What I’ve learnt about internet dating and how I’d do it differently

I’ve recently had reason to spend a bit of time on internet dating site, http://www.mysinglefriend.com, and it has been rather enlightening. (Fear ye not, all is well in the Taylor marriage. I’ve just been looking at and recommending girls for a friend. No, really.)

I’m not what you’d call an expert on dating. I’ve been with my husband for nearly ten years, having been friends beforehand, and was in an 18 month relationship immediately (ahem) before that. I’ve only been asked on one date (during sixth form) and I stood him up because my friend Gem phoned whilst I was on the bus to Southampton to meet my date and invited me to join her at Jumpin’ Jaks which, in my book back then, inexplicably and rather embarrassingly took precedence. All of this may explain why nobody else has ever asked me on a date.

Not being an expect, I’ve learnt rather a lot. Ladies, take note… (I should clarify that I’m not picking on girls. I just haven’t looked at any male profiles – again, no, really – so can’t comment on them.)

  1. Internet dating is quite stressful and also a little bit soul destroying. There are a lot of girls out there. Some might be awesome. Some might not be awesome. All I know – and this may be difficult for some male readers to believe – is that I have a threshold when it comes to looking a photos of girls and this week, I’ve gone well beyond that threshold. On a more serious note, this has put a new perspective on my friend’s relationship with internet dating. I know he’s found it tough at times, that it’s difficult to see the wood for the trees and that there’s an unwritten etiquette that can result in all kinds of anxieties. I also know that his current open-minded attitude towards it – to take a chance and see how it goes – is the best approach and that, to be honest, more of the girls on MSF could take a leaf out of his book.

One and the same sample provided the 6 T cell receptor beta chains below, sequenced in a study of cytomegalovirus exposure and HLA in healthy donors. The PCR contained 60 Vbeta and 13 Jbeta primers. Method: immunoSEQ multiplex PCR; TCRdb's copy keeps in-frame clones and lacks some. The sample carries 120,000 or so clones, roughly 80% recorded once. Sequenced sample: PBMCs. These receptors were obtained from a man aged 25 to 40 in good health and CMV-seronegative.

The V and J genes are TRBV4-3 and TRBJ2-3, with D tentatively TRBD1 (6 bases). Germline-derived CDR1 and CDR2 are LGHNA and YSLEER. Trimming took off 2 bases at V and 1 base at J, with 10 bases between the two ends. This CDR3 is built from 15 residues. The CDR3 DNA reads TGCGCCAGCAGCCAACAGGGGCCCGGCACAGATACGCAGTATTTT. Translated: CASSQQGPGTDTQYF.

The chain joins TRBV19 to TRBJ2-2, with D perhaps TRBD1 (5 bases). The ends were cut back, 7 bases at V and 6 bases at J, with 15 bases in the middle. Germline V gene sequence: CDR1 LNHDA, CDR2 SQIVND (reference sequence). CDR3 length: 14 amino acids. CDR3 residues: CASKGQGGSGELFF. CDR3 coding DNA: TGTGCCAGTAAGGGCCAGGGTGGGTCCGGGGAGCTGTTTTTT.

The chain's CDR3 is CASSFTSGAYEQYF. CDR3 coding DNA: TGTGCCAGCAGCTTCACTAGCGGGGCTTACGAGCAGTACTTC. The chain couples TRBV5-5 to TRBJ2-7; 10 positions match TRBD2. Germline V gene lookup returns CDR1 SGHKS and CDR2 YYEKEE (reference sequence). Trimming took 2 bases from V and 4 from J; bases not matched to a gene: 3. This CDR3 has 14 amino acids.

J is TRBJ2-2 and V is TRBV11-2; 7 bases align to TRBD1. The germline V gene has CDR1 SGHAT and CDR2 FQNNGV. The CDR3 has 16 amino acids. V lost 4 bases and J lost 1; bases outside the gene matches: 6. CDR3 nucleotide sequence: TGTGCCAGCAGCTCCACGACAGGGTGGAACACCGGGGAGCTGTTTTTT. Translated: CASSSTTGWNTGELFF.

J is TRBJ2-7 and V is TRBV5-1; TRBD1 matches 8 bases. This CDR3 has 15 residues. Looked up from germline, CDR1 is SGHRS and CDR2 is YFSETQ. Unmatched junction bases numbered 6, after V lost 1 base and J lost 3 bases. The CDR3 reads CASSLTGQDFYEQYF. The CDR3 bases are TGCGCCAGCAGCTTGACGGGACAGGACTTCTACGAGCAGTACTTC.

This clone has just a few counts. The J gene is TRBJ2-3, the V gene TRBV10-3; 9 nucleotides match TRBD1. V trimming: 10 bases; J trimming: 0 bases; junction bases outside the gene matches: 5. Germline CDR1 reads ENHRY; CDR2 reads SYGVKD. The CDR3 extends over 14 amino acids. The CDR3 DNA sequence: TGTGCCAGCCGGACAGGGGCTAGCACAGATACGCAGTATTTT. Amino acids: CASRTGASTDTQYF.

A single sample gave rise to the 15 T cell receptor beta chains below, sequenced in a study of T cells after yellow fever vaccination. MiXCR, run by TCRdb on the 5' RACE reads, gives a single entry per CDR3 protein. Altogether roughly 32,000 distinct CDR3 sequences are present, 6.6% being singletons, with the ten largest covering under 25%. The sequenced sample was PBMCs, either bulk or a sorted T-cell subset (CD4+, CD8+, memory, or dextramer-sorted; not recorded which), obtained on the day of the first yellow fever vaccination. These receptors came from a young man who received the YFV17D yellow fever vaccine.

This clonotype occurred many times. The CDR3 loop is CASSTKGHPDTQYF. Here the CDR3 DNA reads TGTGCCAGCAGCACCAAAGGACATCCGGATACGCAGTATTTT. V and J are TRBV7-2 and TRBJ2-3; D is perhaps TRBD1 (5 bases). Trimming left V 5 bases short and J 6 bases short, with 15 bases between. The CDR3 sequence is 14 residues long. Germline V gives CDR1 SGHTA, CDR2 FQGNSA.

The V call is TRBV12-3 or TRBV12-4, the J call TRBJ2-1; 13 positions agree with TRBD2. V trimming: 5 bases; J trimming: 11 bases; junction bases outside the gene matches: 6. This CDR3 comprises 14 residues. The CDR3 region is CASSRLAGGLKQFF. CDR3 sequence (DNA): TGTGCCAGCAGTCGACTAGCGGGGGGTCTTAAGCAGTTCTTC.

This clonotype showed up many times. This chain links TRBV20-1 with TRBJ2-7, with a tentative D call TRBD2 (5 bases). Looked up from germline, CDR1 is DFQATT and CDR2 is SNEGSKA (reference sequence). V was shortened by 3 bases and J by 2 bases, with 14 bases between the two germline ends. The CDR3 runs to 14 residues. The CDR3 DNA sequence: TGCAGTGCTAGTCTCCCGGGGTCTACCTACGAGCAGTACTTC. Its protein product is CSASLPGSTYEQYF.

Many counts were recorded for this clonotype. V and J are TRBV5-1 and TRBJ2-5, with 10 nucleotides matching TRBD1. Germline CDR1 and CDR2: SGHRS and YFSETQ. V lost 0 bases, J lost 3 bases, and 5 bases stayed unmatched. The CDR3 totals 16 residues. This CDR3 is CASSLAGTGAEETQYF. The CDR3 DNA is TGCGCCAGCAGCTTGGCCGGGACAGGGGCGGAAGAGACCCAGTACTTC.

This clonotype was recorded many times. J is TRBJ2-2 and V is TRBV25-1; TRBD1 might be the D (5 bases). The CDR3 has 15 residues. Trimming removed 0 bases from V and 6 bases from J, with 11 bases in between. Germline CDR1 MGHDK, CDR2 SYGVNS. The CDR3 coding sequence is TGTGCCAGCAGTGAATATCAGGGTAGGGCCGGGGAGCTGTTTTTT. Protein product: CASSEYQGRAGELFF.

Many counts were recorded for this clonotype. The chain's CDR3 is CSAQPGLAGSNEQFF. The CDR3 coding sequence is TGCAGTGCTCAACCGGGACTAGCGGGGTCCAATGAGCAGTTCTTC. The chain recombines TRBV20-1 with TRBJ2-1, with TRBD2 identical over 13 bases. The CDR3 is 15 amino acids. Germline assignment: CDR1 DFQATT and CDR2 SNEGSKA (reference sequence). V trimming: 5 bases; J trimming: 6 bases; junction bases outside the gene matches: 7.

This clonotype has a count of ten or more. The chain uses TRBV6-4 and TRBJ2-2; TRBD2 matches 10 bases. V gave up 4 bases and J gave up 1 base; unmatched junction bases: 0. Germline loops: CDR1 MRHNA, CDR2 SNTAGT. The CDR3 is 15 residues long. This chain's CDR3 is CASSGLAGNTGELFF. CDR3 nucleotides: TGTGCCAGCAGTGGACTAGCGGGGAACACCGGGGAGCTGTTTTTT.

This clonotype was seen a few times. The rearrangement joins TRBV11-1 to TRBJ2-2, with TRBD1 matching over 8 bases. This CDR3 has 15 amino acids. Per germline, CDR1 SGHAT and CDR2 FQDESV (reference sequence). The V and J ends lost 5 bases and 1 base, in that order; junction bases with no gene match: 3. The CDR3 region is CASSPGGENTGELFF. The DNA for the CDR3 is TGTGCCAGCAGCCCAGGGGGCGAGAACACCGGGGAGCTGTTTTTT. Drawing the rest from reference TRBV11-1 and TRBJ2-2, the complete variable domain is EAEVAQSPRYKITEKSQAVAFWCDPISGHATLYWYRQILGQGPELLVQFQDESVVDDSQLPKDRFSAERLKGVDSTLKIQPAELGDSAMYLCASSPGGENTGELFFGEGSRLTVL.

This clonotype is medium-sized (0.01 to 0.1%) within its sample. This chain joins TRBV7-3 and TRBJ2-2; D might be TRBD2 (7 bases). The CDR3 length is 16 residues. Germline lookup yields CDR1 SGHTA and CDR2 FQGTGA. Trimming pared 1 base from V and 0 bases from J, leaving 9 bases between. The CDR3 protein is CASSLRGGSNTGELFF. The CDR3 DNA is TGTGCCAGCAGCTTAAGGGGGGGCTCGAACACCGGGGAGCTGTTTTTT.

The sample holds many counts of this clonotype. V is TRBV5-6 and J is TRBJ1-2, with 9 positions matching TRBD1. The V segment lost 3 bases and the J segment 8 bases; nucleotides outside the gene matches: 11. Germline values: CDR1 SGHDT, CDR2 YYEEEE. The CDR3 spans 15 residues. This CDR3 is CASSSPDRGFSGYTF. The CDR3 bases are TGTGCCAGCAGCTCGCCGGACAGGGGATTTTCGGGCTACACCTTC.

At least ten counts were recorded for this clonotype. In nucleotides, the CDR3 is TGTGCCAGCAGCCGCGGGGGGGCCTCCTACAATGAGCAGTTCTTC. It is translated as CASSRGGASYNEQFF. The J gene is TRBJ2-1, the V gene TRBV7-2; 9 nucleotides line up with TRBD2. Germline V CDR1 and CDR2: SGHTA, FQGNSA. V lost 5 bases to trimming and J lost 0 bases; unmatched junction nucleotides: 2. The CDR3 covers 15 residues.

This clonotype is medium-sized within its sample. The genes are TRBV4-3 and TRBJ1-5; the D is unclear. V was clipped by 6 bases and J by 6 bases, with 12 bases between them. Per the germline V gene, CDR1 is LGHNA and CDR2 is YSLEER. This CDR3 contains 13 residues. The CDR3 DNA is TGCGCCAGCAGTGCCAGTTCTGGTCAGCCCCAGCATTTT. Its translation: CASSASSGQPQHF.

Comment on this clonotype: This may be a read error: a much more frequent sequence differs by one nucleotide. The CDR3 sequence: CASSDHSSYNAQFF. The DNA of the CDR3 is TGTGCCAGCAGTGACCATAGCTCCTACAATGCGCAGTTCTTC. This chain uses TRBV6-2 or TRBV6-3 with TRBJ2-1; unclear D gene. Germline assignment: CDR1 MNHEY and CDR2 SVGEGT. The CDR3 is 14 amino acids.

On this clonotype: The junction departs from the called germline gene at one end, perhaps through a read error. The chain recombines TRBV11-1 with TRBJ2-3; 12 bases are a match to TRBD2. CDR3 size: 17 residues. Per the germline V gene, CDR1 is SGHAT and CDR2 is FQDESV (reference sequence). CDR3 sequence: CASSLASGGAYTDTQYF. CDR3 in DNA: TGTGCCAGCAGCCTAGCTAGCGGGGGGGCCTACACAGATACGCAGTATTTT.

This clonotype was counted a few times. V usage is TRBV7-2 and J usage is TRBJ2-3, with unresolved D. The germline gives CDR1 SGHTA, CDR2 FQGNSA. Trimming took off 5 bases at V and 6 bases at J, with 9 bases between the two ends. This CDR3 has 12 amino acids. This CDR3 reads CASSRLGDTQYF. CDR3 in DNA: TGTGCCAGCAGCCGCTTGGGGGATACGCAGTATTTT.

2. It’s really, really hard to get the photo right. I can relate to this one. What single photo makes you look: a) hot, b) the kind of girl a guy would take home to his mum, c) serious/intelligent,  d) fun/spontaneous, e) etc. on the internet? What I’ve learnt from MSF is that most girls go for a), with a few opting for d). I can’t blame them for that but my feedback would be that – without exception – I have found the nicest, most appealing photos of girls in their secondary gallery. These are usually photos of the girl taken during the daytime, wearing a little makeup and ALWAYS smiling. Not pouting, MySpace style. Or doing a wacky face. Smiling. There are plenty of very, very pretty ladies on MSF but you could be easily led to think there aren’t.
  3. Against Her Better Judgement makes this point far more succinctly than I, but some users and/or their friends appear to put very little effort in to their profiles and you kind of wonder whether they really want to stand out from the crowd. I came across very few profiles that don’t describe the lady in question as loyal, generous, gorgeous, funny, intelligent, etc. and little else. These are all lovely qualities that I guess you’d hope to find in a girlfriend but they’re so overused, they tell you very little about what makes a person tick. The interesting profiles are those that are creative (although not with the truth, obviously).
  4. The vast majority of girls appear to be teachers, doctors or solicitors who have just got back from Cambodia. I have no idea what the significance of this is but it’s a strange thing.

4 thoughts on “What I’ve learnt about internet dating and how I’d do it differently

  1. I think dating can be quite stressful and soul destroying if you let it – which I’m not doing this time around. I do just wish that some of the girls on there were a little more open to at least replying to a first email (that I at least try to personalise) or to just meeting up. Their loss of course.

    I think lots of the things that are true of dating in real life unfortunately carry over online too, so guys are expected to make the first move, getting dismissed on first impressions or a single tiny thing.

    But that’s just the game we’re all playing isn’t it? A numbers game at that. It’s also why there’s ‘game’ and pick up artists and whole reems of stuff on ‘seducing’ women – which I’m slowly coming around to and incorporating into my daily life, because I feel I have to if I’m to get anywhere. Being nice is noble and that but it’s not enough on it’s own.

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